Cotton's Week: May 27, 2005

Cotton's Week: May 27, 2005

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CAFTA Activities Accelerate

In anticipation that the Finance and Ways & Means committees may review implementing legislation shortly after the Memorial Day recess, the Administration and Congress stepped up efforts to build support for the Dominican Republic-Central American Free Trade Agreement (DR-CAFTA).

US Trade Representative (USTR) Portman joined Agriculture Committee Chairman Goodlatte (R-VA) for a press conference in the agriculture committee. Goodlatte announced his intention to support CAFTA.

NCC President/CEO Mark Lange joined agriculture representatives in a meeting with USTR Portman and Chief Agriculture Negotiator Johnson.  Johnson stressed the important role US agriculture has played in successfully urging Congress to approve previous trade agreements and urged the groups to redouble their efforts in support of CAFTA.

NCC also conducted a series of regional conference call briefings to discuss CAFTA with producer and ginner leaders and regional organizations. Industry leaders will contact Congressional members during the Memorial Day recess to express support for CAFTA. State fact sheets outlining the benefits of CAFTA for cotton are available at www.cotton.org/issues/2005/stateecon.cfm where there also is a link to USDA’s CAFTA fact sheets for all commodities.





NCC Responds to African WTO Proposal

In response to a recent proposal by a group of African countries to treat cotton differently than other agricultural commodities within the ongoing WTO negotiations, NCC President/CEO Mark Lange stated, “A move away from the single-undertaking approach to the WTO agricultural negotiations would be a serious mistake for the Doha Round. The proposal of several African countries calling for an early harvest of the US cotton program is a rehash of earlier proposals and is out of place in the WTO cotton subcommittee.”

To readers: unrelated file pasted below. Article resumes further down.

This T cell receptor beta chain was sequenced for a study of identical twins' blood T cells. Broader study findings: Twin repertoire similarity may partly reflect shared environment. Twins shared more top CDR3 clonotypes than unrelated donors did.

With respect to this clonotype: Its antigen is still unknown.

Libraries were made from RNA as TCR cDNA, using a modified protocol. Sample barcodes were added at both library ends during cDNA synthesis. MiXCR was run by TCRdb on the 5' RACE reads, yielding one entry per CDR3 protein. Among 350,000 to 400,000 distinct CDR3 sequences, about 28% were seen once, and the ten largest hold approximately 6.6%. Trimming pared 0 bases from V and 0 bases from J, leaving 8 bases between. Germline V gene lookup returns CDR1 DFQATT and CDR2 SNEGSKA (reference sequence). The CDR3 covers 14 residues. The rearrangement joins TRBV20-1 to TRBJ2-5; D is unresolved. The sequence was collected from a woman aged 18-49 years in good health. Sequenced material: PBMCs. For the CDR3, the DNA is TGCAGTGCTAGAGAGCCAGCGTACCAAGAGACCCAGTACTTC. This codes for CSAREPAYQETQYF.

Lange noted the proposal is based on a faulty assumption that their current economic troubles are due to the presence of the US cotton program, even though a number of independent analyses have attributed only marginal price impacts of 2% or less to the US program. The proposal does nothing to address serious distortions that exist in international trade in textiles and apparel which are at the center of the low prices faced by the world’s cotton producers.

Lange said the NCC supports the US position that cotton should only be addressed as part of a broad-based single-undertaking approach that is critical to success in the Doha Round. He reiterated that, “The U.S. cotton program is not the source of economic hardship for farmers in African countries; rather their continued reliance on a monopolistic, parastatal ginning and marketing system. African farmers need assistance in improving agronomic practices, establishing a reliable classing system, improving infrastructure and ginning, privatization of marketing and distribution, and assistance in building expanded markets in order to improve farm income. The U.S. cotton industry, working cooperatively with USDA and US AID, has initiated several development programs designed to assist African farmers in achieving these goals.”





Sales Strong, Shipments Steady

Net export sales for the week ending May 19 were 393,000 bales (480-lb). This brings total ’04-05 sales to almost 14.5 million. Total sales at the same point in the ’03-04 marketing year were about 13.7 million. Total new crop (’05-06) sales are 977,200 bales.

Shipments for the week were 288,000 bales, bringing total exports to date to 10.1 million bales, compared with the 10.5 million at the comparable point in the ’03-04 marketing year.





Panel Approves Ag Spending Measure

The House Appropriations Committee approved the FY06 agriculture spending measure, which provides $16.8 billion in discretionary spending for FY06.